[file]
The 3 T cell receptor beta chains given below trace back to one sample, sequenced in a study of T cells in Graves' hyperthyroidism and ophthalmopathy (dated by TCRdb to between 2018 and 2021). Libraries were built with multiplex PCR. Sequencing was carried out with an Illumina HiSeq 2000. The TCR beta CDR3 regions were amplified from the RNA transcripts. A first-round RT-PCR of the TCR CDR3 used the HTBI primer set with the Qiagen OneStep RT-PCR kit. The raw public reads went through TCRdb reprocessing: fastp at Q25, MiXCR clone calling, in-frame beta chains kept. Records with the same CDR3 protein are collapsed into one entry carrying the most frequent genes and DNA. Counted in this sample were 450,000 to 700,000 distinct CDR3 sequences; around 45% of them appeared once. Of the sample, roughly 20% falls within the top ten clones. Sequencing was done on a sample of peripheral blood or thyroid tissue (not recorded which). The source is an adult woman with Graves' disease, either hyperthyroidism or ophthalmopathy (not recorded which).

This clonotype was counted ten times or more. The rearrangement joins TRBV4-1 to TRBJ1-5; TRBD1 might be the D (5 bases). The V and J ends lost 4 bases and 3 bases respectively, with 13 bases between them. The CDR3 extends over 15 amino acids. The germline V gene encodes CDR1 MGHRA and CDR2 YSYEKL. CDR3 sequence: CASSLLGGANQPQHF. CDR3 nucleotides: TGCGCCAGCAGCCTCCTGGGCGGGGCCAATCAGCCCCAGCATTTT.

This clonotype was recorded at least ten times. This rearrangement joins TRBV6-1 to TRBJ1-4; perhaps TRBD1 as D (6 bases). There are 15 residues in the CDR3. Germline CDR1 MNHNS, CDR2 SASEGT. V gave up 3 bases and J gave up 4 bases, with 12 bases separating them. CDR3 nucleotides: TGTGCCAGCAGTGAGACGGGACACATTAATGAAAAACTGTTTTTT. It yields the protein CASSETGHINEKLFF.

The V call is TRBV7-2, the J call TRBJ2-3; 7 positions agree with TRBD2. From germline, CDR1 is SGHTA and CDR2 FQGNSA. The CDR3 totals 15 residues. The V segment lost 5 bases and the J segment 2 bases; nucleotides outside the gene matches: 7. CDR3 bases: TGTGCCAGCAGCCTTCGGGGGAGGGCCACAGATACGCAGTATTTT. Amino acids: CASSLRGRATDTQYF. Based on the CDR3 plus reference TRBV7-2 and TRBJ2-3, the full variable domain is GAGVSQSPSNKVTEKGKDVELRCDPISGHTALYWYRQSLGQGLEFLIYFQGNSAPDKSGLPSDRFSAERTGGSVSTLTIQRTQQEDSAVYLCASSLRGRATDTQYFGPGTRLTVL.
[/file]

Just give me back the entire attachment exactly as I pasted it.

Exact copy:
The 3 T cell receptor beta chains given below trace back to one sample, sequenced in a study of T cells in Graves' hyperthyroidism and ophthalmopathy (dated by TCRdb to between 2018 and 2021). Libraries were built with multiplex PCR. Sequencing was carried out with an Illumina HiSeq 2000. The TCR beta CDR3 regions were amplified from the RNA transcripts. A first-round RT-PCR of the TCR CDR3 used the HTBI primer set with the Qiagen OneStep RT-PCR kit. The raw public reads went through TCRdb reprocessing: fastp at Q25, MiXCR clone calling, in-frame beta chains kept. Records with the same CDR3 protein are collapsed into one entry carrying the most frequent genes and DNA. Counted in this sample were 450,000 to 700,000 distinct CDR3 sequences; around 45% of them appeared once. Of the sample, roughly 20% falls within the top ten clones. Sequencing was done on a sample of peripheral blood or thyroid tissue (not recorded which). The source is an adult woman with Graves' disease, either hyperthyroidism or ophthalmopathy (not recorded which).

This clonotype was counted ten times or more. The rearrangement joins TRBV4-1 to TRBJ1-5; TRBD1 might be the D (5 bases). The V and J ends lost 4 bases and 3 bases respectively, with 13 bases between them. The CDR3 extends over 15 amino acids. The germline V gene encodes CDR1 MGHRA and CDR2 YSYEKL. CDR3 sequence: CASSLLGGANQPQHF. CDR3 nucleotides: TGCGCCAGCAGCCTCCTGGGCGGGGCCAATCAGCCCCAGCATTTT.

This clonotype was recorded at least ten times. This rearrangement joins TRBV6-1 to TRBJ1-4; perhaps TRBD1 as D (6 bases). There are 15 residues in the CDR3. Germline CDR1 MNHNS, CDR2 SASEGT. V gave up 3 bases and J gave up 4 bases, with 12 bases separating them. CDR3 nucleotides: TGTGCCAGCAGTGAGACGGGACACATTAATGAAAAACTGTTTTTT. It yields the protein CASSETGHINEKLFF.

The V call is TRBV7-2, the J call TRBJ2-3; 7 positions agree with TRBD2. From germline, CDR1 is SGHTA and CDR2 FQGNSA. The CDR3 totals 15 residues. The V segment lost 5 bases and the J segment 2 bases; nucleotides outside the gene matches: 7. CDR3 bases: TGTGCCAGCAGCCTTCGGGGGAGGGCCACAGATACGCAGTATTTT. Amino acids: CASSLRGRATDTQYF. Based on the CDR3 plus reference TRBV7-2 and TRBJ2-3, the full variable domain is GAGVSQSPSNKVTEKGKDVELRCDPISGHTALYWYRQSLGQGLEFLIYFQGNSAPDKSGLPSDRFSAERTGGSVSTLTIQRTQQEDSAVYLCASSLRGRATDTQYFGPGTRLTVL.